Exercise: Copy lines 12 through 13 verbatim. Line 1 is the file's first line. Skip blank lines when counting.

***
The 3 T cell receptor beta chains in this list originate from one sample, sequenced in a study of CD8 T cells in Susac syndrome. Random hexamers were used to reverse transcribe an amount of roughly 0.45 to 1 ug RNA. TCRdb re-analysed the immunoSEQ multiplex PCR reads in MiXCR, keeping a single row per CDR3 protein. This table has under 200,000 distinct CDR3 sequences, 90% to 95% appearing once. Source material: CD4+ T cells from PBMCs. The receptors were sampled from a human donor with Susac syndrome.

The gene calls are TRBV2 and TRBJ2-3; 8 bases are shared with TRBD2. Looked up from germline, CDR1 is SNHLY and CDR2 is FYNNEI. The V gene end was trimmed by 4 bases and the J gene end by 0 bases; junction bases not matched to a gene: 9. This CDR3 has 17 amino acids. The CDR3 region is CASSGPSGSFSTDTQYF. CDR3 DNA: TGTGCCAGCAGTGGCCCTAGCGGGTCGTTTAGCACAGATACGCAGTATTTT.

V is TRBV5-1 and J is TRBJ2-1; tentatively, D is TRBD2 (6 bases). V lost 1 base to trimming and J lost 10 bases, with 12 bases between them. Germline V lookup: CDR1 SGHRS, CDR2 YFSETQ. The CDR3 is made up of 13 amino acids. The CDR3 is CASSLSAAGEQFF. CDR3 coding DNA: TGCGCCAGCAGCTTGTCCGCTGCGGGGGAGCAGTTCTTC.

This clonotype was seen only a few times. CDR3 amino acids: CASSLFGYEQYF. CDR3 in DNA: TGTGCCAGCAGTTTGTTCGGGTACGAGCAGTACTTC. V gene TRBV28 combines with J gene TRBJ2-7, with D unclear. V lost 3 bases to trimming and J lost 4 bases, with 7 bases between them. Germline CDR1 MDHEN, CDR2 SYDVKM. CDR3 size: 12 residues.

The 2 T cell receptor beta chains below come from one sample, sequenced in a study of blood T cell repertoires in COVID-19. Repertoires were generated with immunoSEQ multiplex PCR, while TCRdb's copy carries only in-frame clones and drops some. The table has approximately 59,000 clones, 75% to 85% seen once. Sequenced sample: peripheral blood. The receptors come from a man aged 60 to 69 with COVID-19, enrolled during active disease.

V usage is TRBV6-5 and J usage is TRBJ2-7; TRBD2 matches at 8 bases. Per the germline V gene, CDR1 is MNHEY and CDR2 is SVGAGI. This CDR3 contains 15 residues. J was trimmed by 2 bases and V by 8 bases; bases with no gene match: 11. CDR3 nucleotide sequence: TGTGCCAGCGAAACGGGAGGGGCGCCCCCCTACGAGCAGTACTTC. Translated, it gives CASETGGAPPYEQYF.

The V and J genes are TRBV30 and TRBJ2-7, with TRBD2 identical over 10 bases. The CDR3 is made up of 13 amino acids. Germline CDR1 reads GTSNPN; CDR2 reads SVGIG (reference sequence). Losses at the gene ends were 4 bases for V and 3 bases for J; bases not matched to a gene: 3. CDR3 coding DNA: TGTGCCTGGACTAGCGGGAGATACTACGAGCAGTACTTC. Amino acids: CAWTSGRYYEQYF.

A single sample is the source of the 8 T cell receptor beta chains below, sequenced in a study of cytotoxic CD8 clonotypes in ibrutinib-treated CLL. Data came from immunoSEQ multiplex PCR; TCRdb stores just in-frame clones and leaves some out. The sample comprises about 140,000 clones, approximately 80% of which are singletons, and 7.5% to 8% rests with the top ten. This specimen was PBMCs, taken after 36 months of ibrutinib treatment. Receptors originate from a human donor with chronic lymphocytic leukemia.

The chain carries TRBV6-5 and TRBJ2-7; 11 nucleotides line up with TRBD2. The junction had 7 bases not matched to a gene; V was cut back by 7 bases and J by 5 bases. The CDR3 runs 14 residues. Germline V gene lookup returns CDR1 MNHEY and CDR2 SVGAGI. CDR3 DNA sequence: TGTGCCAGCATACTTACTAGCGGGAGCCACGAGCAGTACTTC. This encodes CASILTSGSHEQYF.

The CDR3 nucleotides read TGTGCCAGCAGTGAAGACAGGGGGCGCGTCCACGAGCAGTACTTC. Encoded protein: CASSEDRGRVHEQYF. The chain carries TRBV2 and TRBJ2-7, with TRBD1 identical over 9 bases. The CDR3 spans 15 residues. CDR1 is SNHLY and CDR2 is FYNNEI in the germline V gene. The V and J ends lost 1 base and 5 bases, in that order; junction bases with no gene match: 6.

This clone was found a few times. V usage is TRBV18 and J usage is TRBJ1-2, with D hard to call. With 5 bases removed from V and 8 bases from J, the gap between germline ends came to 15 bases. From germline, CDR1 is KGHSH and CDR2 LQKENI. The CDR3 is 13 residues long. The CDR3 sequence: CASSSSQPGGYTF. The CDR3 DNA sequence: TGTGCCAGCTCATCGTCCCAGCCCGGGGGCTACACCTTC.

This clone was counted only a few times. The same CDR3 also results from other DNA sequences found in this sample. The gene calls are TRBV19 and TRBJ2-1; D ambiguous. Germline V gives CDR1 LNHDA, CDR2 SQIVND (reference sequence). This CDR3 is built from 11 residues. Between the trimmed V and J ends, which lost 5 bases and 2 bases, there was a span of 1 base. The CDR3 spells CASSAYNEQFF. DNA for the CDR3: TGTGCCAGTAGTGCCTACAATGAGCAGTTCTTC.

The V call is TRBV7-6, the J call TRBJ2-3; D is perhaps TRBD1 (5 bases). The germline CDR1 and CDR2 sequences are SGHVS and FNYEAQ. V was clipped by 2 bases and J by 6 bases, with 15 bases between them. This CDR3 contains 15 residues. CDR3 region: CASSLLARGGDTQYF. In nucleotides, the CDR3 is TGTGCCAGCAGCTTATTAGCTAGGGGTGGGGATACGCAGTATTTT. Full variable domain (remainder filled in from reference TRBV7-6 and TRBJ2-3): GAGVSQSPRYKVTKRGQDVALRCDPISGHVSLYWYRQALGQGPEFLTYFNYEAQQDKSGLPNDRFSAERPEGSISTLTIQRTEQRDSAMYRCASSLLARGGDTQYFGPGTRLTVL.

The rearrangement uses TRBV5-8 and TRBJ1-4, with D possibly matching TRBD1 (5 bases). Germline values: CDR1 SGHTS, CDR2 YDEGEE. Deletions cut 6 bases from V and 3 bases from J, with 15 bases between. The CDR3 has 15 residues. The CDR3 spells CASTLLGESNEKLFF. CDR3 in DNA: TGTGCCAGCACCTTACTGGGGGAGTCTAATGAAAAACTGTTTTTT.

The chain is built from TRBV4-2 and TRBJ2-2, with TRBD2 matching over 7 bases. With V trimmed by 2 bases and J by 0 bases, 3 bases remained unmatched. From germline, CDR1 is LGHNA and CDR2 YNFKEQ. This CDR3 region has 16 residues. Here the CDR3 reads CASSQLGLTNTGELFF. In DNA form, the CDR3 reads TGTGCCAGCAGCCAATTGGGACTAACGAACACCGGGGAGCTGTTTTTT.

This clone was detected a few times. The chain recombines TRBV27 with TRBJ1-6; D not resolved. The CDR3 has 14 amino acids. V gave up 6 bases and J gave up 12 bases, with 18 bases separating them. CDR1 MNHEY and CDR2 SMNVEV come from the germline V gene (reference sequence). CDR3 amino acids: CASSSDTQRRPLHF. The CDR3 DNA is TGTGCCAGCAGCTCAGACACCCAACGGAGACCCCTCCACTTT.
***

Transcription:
This clone was counted only a few times. The same CDR3 also results from other DNA sequences found in this sample. The gene calls are TRBV19 and TRBJ2-1; D ambiguous. Germline V gives CDR1 LNHDA, CDR2 SQIVND (reference sequence). This CDR3 is built from 11 residues. Between the trimmed V and J ends, which lost 5 bases and 2 bases, there was a span of 1 base. The CDR3 spells CASSAYNEQFF. DNA for the CDR3: TGTGCCAGTAGTGCCTACAATGAGCAGTTCTTC.

The V call is TRBV7-6, the J call TRBJ2-3; D is perhaps TRBD1 (5 bases). The germline CDR1 and CDR2 sequences are SGHVS and FNYEAQ. V was clipped by 2 bases and J by 6 bases, with 15 bases between them. This CDR3 contains 15 residues. CDR3 region: CASSLLARGGDTQYF. In nucleotides, the CDR3 is TGTGCCAGCAGCTTATTAGCTAGGGGTGGGGATACGCAGTATTTT. Full variable domain (remainder filled in from reference TRBV7-6 and TRBJ2-3): GAGVSQSPRYKVTKRGQDVALRCDPISGHVSLYWYRQALGQGPEFLTYFNYEAQQDKSGLPNDRFSAERPEGSISTLTIQRTEQRDSAMYRCASSLLARGGDTQYFGPGTRLTVL.